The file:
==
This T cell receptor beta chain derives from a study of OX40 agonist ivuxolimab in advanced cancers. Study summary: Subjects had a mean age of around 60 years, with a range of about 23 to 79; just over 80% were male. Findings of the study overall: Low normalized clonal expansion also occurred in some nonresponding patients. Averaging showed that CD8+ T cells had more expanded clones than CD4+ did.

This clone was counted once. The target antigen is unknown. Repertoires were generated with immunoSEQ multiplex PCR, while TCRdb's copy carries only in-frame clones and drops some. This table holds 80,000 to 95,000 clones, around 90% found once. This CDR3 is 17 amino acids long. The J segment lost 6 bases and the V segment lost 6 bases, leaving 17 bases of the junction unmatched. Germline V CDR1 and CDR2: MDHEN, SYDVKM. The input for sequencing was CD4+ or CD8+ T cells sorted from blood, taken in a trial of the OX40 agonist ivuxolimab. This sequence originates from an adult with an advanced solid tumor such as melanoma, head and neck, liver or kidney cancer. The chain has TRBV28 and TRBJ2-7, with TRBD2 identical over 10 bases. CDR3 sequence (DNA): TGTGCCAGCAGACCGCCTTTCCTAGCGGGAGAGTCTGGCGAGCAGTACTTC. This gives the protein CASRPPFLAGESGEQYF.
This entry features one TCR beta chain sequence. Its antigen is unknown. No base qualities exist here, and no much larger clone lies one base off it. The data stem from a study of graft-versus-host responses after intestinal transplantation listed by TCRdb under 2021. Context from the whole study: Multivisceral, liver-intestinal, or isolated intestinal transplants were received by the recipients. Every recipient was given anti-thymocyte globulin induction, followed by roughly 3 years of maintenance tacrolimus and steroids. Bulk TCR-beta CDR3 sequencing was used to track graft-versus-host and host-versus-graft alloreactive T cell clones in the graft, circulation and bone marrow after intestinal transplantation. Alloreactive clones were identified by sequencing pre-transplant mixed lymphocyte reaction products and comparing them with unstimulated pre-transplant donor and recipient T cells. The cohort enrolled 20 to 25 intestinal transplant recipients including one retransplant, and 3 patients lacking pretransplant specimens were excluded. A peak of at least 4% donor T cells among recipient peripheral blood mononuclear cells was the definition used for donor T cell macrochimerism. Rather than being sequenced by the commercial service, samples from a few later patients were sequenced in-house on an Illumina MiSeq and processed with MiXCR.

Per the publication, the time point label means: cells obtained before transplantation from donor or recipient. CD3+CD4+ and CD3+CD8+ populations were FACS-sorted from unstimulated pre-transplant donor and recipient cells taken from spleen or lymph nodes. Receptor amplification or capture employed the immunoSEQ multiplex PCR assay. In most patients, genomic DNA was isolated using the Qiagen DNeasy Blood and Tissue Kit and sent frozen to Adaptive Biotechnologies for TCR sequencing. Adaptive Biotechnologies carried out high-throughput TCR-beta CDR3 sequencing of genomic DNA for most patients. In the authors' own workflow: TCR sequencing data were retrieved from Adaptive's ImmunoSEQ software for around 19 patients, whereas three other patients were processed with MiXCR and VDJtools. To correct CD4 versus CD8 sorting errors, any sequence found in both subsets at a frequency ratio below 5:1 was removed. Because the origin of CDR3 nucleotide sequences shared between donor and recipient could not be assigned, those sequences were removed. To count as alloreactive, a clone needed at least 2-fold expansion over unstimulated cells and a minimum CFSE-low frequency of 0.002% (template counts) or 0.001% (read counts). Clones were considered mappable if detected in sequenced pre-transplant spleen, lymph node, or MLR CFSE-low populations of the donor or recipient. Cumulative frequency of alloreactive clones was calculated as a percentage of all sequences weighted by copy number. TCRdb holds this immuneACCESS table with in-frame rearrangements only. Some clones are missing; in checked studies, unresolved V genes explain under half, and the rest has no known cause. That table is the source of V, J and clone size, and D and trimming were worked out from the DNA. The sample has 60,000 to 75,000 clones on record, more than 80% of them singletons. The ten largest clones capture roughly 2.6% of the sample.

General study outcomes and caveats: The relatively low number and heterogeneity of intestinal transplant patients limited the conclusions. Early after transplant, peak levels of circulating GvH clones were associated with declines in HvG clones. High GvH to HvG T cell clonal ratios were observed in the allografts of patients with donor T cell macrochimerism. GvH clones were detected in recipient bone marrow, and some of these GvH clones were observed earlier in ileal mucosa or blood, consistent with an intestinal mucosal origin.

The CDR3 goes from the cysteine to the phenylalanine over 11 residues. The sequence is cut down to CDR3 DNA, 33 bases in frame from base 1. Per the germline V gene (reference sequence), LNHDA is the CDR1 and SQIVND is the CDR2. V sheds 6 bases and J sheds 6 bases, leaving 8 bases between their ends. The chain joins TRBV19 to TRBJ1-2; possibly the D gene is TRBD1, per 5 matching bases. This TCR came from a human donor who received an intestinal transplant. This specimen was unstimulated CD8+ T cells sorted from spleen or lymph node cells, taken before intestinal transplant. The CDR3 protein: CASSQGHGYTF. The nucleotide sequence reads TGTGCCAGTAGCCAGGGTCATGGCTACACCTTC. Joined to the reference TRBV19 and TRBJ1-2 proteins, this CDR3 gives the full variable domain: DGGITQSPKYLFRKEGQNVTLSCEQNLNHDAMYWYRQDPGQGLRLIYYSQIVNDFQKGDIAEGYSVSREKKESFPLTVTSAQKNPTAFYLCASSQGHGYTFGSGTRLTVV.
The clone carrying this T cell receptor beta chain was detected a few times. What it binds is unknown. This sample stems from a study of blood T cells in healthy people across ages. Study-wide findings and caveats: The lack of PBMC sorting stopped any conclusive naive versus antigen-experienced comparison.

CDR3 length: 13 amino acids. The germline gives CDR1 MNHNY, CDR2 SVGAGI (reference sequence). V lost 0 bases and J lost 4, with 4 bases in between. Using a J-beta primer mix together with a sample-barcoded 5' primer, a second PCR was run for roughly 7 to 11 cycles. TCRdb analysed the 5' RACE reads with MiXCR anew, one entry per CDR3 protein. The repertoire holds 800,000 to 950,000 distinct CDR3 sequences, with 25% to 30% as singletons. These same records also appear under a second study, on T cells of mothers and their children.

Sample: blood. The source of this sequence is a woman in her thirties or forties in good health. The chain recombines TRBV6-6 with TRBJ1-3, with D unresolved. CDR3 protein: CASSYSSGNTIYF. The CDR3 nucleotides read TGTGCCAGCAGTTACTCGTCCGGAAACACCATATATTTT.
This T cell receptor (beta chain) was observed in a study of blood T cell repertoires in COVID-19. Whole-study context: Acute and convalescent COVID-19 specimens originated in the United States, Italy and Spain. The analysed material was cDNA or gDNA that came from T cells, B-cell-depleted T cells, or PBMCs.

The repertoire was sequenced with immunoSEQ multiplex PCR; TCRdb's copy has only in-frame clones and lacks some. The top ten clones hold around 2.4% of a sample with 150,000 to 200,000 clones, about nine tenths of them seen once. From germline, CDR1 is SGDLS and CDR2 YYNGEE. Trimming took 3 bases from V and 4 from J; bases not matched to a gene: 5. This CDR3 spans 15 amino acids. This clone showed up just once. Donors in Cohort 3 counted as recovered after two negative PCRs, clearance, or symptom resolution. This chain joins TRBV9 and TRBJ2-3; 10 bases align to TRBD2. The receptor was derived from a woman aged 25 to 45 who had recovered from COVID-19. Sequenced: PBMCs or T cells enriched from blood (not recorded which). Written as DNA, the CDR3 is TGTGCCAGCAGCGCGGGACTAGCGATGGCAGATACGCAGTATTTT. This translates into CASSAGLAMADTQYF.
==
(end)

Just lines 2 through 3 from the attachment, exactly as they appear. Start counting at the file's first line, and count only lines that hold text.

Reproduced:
This clone was counted once. The target antigen is unknown. Repertoires were generated with immunoSEQ multiplex PCR, while TCRdb's copy carries only in-frame clones and drops some. This table holds 80,000 to 95,000 clones, around 90% found once. This CDR3 is 17 amino acids long. The J segment lost 6 bases and the V segment lost 6 bases, leaving 17 bases of the junction unmatched. Germline V CDR1 and CDR2: MDHEN, SYDVKM. The input for sequencing was CD4+ or CD8+ T cells sorted from blood, taken in a trial of the OX40 agonist ivuxolimab. This sequence originates from an adult with an advanced solid tumor such as melanoma, head and neck, liver or kidney cancer. The chain has TRBV28 and TRBJ2-7, with TRBD2 identical over 10 bases. CDR3 sequence (DNA): TGTGCCAGCAGACCGCCTTTCCTAGCGGGAGAGTCTGGCGAGCAGTACTTC. This gives the protein CASRPPFLAGESGEQYF.
This entry features one TCR beta chain sequence. Its antigen is unknown. No base qualities exist here, and no much larger clone lies one base off it. The data stem from a study of graft-versus-host responses after intestinal transplantation listed by TCRdb under 2021. Context from the whole study: Multivisceral, liver-intestinal, or isolated intestinal transplants were received by the recipients. Every recipient was given anti-thymocyte globulin induction, followed by roughly 3 years of maintenance tacrolimus and steroids. Bulk TCR-beta CDR3 sequencing was used to track graft-versus-host and host-versus-graft alloreactive T cell clones in the graft, circulation and bone marrow after intestinal transplantation. Alloreactive clones were identified by sequencing pre-transplant mixed lymphocyte reaction products and comparing them with unstimulated pre-transplant donor and recipient T cells. The cohort enrolled 20 to 25 intestinal transplant recipients including one retransplant, and 3 patients lacking pretransplant specimens were excluded. A peak of at least 4% donor T cells among recipient peripheral blood mononuclear cells was the definition used for donor T cell macrochimerism. Rather than being sequenced by the commercial service, samples from a few later patients were sequenced in-house on an Illumina MiSeq and processed with MiXCR.